The sparkling Mediterranean sea, blue skies, soaring mountains and beautiful colours – these all represent the true essence of the French Riviera, encapsulated by the stunning village of Eze. A few weeks ago, I decided to take advantage of a spectacularly sunny Sunday afternoon to take a short drive to Eze Village and especially explore the Botanical Garden at its tip, mainly due to the fact that I hadn’t been up there for a while. The experience was beyond my wildest expectations and I was truly overwhelmed by the beauty of the setting and the peaceful atmosphere that filled me with positive energy after an exhausting month travelling around Europe. I therefore figured that I would share with you my feelings, impressions and some photos of this magical afternoon. This slightly more in-depth section on Eze Village can also be combined with the broader article I wrote quite a while ago about the Nietzsche trail so read on to find out more and live the dream, the French Riviera Dream!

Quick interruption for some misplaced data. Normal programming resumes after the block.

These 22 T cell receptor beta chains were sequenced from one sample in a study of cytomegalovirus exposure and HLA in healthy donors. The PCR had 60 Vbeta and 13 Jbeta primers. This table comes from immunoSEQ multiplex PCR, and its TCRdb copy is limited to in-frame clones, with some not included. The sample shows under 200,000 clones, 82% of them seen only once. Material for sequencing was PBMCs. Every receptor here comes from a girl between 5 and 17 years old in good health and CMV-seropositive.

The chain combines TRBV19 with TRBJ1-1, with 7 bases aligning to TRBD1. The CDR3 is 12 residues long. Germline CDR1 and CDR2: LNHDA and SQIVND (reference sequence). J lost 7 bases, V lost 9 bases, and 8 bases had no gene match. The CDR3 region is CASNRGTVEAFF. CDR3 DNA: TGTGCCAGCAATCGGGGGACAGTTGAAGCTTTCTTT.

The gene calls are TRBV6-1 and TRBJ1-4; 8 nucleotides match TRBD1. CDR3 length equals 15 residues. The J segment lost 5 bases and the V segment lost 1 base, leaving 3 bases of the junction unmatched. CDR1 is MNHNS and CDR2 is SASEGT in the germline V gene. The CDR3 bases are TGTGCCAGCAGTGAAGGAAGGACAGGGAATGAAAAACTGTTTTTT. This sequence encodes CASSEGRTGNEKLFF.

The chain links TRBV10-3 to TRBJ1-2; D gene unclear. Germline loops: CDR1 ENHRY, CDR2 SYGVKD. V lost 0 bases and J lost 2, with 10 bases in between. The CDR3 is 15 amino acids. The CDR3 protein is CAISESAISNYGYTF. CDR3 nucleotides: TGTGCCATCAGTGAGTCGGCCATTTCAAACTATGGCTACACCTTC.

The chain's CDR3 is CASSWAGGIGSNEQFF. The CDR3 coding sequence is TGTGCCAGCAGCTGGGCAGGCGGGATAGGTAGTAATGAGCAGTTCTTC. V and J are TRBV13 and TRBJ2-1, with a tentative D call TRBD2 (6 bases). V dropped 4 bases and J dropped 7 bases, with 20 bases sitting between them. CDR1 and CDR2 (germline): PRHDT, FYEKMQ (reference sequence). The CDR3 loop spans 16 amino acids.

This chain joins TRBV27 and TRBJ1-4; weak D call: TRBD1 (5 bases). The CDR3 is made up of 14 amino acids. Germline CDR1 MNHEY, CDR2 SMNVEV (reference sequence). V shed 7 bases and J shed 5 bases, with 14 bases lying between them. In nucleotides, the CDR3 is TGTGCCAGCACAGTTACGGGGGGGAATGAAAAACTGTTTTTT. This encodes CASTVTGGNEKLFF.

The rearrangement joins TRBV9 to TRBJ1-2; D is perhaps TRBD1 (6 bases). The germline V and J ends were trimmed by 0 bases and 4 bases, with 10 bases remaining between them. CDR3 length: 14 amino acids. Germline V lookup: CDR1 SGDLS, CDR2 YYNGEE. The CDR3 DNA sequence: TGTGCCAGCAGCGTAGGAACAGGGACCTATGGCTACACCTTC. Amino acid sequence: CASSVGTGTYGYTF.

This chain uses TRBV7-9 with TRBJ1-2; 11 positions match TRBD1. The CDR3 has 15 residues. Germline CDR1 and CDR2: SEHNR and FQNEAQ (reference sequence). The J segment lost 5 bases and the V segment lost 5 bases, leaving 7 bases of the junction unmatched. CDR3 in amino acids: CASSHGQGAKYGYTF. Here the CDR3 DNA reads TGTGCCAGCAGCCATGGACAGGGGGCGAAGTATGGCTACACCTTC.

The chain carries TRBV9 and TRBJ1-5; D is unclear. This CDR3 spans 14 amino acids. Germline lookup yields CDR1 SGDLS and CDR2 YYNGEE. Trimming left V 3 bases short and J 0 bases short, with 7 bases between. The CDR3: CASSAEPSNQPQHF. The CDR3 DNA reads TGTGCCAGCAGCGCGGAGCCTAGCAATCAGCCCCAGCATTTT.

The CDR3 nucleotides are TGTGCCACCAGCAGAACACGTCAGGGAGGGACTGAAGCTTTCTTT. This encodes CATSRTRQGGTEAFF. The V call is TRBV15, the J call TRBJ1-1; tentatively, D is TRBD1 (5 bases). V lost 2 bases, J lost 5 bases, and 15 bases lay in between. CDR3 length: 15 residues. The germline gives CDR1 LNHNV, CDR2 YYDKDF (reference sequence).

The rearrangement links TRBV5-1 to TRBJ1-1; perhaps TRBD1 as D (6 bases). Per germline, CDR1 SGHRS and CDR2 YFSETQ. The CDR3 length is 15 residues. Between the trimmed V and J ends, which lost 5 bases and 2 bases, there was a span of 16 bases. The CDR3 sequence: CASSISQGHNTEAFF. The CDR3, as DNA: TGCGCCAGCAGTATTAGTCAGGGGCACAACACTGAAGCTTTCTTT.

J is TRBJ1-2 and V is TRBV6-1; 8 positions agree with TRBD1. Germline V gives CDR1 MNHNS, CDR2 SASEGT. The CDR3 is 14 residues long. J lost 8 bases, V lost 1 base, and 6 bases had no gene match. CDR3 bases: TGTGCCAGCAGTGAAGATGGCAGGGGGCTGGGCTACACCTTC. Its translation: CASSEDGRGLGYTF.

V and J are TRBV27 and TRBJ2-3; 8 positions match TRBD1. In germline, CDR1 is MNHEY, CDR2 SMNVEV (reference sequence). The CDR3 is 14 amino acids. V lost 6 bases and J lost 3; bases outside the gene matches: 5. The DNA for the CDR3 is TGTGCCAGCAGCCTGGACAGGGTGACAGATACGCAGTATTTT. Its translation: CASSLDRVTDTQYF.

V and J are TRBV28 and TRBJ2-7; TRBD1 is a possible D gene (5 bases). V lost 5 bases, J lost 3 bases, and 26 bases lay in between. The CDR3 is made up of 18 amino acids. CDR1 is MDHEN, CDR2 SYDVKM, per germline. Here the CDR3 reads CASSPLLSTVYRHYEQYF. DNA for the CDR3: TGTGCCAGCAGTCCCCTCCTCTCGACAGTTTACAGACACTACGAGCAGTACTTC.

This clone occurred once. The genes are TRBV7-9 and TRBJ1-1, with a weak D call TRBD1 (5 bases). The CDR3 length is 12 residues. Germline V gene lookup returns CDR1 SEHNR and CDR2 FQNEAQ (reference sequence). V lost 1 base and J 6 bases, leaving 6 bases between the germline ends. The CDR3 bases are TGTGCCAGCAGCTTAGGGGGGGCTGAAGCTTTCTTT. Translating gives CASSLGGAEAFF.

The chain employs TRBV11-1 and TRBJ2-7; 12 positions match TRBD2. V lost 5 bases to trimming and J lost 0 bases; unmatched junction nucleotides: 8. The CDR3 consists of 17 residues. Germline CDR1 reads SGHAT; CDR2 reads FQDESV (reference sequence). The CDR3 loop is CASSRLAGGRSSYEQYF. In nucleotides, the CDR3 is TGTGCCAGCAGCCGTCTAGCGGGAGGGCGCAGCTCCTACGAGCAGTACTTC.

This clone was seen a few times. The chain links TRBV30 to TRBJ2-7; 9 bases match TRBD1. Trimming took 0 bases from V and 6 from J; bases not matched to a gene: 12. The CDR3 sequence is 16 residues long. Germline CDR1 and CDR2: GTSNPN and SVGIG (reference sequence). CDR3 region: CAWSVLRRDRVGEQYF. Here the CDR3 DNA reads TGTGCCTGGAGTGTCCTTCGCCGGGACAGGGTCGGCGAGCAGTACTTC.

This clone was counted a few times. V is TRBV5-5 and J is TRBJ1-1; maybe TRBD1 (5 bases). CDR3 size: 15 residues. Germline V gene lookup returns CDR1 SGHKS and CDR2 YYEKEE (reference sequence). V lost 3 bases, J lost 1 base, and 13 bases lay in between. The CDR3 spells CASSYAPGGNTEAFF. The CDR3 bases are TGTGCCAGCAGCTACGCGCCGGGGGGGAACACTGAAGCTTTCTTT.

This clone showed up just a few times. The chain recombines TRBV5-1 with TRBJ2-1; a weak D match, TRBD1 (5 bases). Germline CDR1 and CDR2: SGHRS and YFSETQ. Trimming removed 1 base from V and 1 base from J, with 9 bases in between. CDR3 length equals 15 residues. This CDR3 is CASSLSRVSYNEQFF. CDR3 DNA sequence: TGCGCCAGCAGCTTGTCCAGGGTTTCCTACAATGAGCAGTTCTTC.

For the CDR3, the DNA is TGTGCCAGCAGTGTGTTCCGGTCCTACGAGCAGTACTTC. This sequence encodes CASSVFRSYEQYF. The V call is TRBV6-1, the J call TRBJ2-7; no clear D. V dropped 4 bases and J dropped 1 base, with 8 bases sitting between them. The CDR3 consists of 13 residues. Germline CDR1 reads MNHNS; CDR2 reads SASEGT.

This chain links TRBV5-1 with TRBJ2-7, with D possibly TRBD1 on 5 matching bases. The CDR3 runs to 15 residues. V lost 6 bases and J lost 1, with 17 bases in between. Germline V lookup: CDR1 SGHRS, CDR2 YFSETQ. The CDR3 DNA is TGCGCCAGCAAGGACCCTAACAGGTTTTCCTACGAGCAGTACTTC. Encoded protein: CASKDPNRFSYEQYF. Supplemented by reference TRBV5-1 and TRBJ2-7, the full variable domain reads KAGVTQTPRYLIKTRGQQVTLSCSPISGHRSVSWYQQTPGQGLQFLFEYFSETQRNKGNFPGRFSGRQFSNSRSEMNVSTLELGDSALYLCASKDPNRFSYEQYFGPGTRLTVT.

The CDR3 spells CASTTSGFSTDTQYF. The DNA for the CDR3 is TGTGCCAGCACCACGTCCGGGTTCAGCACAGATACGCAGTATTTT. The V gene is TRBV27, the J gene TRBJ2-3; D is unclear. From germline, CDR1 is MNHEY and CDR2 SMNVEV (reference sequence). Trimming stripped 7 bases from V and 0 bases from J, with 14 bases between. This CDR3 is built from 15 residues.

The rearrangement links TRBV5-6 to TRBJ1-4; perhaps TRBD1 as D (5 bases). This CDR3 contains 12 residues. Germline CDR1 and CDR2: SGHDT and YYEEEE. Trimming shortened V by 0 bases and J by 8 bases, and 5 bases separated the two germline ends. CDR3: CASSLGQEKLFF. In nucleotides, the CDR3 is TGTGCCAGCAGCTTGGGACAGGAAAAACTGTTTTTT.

The Monaco Grand Prix is probably the biggest and most prestigious regular event on the French Riviera calendar, ahead of the Cannes Film Festival and the Carnival of Nice. Each year, it brings a magical atmosphere to the Principality, really kick-starting the summer season with plenty of private parties on the yachts in the harbour, a very cosmopolitan atmosphere and huge amounts of visitors (and therefore VAT income for the Monegasque government!). Of course, the Grand Prix completely changes the face of the Principality for 3 months, as the roads are full of temporary grandstands, crash barriers, tyres and blockades which are prepared two months in advance and take a month to dismantle afterwards, so there are huge logistics behind the event, the statistics provided by the Automobile Club of Monaco are impressive (see the “presentation” tab). Since the turn of the millennium, there has also been a Historic Grand Prix, which runs every even-numbered year two weeks before the main race, rather interesting to remind spectators of the race’s heritage as the first Monaco Grand Prix was run in 1929, though the first official race in the Formula 1 calendar was in 1950. And in 2015, the first electric Grand Prix, run by FIA under the name “EPrix” took place took two weeks before the F1 event and now also runs every two years.